Thursday, May 31, 2007

No News is No News

Every writer out there understands what it's like to wait, and wait, and wait for an answer to a query or a request. It's the nature of the business, and some of us take it better than others. I fluctuate between forcibly ignoring the time when I know the mail is due to arrive to glancing out the window every five minutes.

The old axiom "No news is good news" does not apply to a writer. We obsess over whether our query actually made it to the appropriate party in the first place. Did we have the proper address? Did it get lost in the mail or in cyberspace? We obsess over whether said party is so engulfed with queries that ours is at the bottom of a HUGE pile that may not be seen until the next calendar year. We obsess over whether our SASE was properly stamped, especially when rate hikes hit while our material is still out there. We obsess over whether the SASE was lost or properly addressed. Yes, I have been known to print out an envelope addressed to me with the incorrect address. Luckily, I caught it before sending it out, but I bet sometimes things like that get missed.

I have no problem with rejections. Okay, they aren't my favorite pieces of mail, but at least I know the outcome and can tick that agent or editor off my list. When I don't get a response within the stated guidelines of the entity's website, I don't panic. With the busyness of agents and editors I rarely receive a response within the time they claim. And that's okay. I accept that and don't begrudge them the time they need. When it stretches into twice the time, I get nervous. Usually by then I've zapped an email asking if my query arrived. Most have responded in a timely manner to that. Not necessarily in a "send me your full manuscript" or "we want you" manner, but a response nonetheless.

I've learned a lot about patience since starting this writing thing. Oh, I don't claim to have it, but I've learned a lot about it. I've decided it's a bit like being pregnant. Lots of anticipation and excitement, lots of anxiety over the arrival. But when you're pregnant, you know that in roughly 40 weeks you'll have something to show for your efforts. While waiting for a response to a query, you could have become pregnant, had the baby and watched it take its first steps until the mailman coughs up your SASE.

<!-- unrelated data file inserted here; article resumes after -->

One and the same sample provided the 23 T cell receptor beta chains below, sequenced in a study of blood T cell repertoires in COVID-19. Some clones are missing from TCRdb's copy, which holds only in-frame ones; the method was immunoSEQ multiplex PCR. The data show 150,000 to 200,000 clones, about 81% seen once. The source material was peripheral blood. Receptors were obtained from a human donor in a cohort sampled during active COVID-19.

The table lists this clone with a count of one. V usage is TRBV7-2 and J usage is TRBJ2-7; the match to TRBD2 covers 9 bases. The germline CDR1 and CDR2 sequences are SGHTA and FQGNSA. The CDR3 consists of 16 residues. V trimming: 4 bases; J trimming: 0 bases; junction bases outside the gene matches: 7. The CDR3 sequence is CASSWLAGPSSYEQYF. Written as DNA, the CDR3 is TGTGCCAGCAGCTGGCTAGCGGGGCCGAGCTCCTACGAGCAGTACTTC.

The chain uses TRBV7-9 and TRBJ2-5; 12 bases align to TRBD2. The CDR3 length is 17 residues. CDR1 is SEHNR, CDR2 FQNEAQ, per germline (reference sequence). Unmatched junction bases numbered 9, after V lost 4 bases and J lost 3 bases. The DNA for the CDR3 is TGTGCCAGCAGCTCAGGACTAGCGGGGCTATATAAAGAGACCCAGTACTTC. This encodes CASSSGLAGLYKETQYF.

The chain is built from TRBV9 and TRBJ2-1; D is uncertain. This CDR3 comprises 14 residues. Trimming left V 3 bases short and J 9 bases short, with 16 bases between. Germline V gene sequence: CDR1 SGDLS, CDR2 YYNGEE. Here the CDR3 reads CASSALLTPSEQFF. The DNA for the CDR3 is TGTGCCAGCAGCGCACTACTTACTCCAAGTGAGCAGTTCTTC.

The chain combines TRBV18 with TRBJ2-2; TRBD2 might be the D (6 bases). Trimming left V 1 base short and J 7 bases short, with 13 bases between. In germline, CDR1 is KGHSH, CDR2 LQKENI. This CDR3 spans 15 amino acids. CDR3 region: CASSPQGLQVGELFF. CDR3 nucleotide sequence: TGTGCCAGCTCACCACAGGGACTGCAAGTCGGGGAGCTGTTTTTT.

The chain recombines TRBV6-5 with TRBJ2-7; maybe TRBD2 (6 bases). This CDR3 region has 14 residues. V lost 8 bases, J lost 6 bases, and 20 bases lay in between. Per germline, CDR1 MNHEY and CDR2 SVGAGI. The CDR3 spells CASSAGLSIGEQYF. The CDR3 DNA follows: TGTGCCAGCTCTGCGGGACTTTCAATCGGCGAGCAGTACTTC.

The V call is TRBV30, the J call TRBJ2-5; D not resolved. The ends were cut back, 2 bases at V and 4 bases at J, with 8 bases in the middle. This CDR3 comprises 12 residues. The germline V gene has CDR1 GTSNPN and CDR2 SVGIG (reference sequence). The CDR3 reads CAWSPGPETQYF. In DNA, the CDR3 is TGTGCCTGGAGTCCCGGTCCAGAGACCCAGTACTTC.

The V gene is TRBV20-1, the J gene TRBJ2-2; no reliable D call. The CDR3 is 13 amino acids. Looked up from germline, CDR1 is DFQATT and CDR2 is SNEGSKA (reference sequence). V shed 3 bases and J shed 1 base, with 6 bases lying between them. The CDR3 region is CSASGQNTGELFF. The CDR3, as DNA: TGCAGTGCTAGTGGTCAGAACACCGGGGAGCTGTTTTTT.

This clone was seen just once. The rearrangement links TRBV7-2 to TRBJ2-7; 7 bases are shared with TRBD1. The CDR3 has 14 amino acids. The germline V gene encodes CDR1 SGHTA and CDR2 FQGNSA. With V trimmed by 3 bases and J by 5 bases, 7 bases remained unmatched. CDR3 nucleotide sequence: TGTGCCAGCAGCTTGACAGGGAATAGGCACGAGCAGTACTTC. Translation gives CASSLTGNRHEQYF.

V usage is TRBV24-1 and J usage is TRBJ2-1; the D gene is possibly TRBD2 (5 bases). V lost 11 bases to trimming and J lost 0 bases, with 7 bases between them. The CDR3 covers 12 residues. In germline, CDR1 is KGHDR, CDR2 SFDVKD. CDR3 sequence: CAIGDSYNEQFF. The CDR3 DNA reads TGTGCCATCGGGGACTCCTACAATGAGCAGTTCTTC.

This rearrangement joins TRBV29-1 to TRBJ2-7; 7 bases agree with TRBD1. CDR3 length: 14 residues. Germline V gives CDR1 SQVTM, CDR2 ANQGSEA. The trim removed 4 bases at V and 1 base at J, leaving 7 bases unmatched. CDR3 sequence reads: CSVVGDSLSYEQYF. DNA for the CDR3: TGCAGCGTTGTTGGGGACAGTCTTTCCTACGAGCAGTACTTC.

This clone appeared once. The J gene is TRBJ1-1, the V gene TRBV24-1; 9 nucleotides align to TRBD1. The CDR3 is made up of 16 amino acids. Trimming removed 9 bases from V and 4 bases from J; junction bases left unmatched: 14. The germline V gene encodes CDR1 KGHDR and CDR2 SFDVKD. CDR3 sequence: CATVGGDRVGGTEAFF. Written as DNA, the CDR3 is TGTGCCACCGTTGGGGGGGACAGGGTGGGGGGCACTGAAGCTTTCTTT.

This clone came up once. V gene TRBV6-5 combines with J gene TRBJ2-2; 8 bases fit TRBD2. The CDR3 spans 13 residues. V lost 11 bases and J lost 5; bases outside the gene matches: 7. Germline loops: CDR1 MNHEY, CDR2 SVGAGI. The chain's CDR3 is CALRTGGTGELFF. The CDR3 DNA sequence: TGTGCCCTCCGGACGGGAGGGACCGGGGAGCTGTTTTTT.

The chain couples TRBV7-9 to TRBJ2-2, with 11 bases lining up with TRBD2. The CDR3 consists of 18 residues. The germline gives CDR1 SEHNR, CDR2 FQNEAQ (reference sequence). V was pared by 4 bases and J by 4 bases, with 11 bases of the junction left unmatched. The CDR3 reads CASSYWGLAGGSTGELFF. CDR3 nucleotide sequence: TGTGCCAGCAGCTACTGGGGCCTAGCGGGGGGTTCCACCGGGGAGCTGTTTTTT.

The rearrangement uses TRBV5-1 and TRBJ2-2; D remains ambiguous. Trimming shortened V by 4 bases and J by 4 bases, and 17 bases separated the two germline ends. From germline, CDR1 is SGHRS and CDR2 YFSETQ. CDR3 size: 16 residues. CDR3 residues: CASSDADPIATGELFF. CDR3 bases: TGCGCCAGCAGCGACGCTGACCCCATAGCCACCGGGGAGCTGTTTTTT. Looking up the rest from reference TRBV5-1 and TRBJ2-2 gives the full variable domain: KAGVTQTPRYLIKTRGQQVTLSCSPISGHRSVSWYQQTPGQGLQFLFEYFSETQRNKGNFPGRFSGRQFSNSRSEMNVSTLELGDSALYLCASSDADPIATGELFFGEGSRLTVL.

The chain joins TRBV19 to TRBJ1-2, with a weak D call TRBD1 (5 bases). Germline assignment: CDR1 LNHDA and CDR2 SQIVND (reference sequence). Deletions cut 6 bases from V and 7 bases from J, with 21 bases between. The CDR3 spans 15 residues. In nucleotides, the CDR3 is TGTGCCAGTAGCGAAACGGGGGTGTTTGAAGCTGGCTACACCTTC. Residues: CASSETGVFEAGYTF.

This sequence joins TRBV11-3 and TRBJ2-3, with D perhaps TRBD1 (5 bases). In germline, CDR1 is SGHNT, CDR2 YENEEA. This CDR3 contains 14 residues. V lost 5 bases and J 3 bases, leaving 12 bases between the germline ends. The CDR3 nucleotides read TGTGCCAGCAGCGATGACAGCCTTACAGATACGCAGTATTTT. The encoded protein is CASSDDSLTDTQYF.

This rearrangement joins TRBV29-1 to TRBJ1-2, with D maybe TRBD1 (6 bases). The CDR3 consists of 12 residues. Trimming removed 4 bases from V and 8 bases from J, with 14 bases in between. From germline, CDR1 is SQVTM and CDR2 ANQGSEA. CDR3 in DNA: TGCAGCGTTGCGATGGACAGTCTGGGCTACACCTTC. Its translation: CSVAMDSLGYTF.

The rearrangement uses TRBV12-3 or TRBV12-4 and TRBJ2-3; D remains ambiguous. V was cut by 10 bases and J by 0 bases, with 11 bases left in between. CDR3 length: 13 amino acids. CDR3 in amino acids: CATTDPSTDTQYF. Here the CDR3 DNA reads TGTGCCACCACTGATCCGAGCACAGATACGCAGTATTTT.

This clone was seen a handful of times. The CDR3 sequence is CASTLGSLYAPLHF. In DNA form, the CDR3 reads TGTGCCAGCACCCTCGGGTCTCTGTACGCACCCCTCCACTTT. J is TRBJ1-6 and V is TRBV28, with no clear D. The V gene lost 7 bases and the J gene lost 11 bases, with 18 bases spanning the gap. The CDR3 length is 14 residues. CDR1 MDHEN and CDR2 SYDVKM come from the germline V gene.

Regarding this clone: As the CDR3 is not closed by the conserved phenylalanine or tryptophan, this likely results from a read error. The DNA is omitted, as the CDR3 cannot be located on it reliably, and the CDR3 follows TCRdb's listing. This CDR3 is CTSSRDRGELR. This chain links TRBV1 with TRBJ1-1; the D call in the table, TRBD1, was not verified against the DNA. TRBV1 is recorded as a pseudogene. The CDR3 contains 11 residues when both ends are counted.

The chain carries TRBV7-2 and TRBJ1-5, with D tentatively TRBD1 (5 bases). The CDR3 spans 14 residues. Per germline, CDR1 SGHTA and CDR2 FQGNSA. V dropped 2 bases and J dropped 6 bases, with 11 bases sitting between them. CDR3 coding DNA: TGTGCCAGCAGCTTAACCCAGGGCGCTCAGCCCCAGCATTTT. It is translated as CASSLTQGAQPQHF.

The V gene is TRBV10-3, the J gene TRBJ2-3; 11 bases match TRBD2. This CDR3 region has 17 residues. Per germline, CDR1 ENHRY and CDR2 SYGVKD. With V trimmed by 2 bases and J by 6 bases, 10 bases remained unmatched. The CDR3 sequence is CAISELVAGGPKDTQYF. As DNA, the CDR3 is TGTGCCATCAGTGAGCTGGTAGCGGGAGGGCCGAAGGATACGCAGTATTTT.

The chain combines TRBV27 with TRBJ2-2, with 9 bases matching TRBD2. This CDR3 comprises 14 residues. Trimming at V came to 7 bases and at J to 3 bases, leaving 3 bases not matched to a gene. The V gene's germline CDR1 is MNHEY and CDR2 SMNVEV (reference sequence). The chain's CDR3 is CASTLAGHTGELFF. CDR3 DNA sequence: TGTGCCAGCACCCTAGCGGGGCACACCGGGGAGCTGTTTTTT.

Also, while you're pregnant you are urged not to drink. While waiting for a response you are essentially expected to drink.

In the wise words of Miss Snark, I will quit obsessing and write well.

Okay, so I'll write well, anyway.


Thursday, May 24, 2007

Erotic Romance Does Not Mean Porn

Anya Bast has a new release coming out in June called Witch Fire. Witch Fire is the story of a young woman who discovers she has magical ability associated with the element of air. She is paired up with a male witch who controls fire, and let me tell you, the sparks do fly!

Anya writes steamy paranormals, but more satisfying than the sex (which is HOT) is the character development and engaging plot. I was not a regular reader of erotic romance, but with the likes of Anya and my other pal Ellie Marvel writing the genre, I've happily expanded my scope.

Some folks mistakenly equate erotic romance with pornography. They couldn't be more wrong. In a good erotic romance there are characters you want to have as friends, who you care about; the story lines are well plotted and exciting. The love scenes enhance the story, bringing the hero and heroine together on an emotional level as well as a physical one. Anya and Ellie give you the whole package.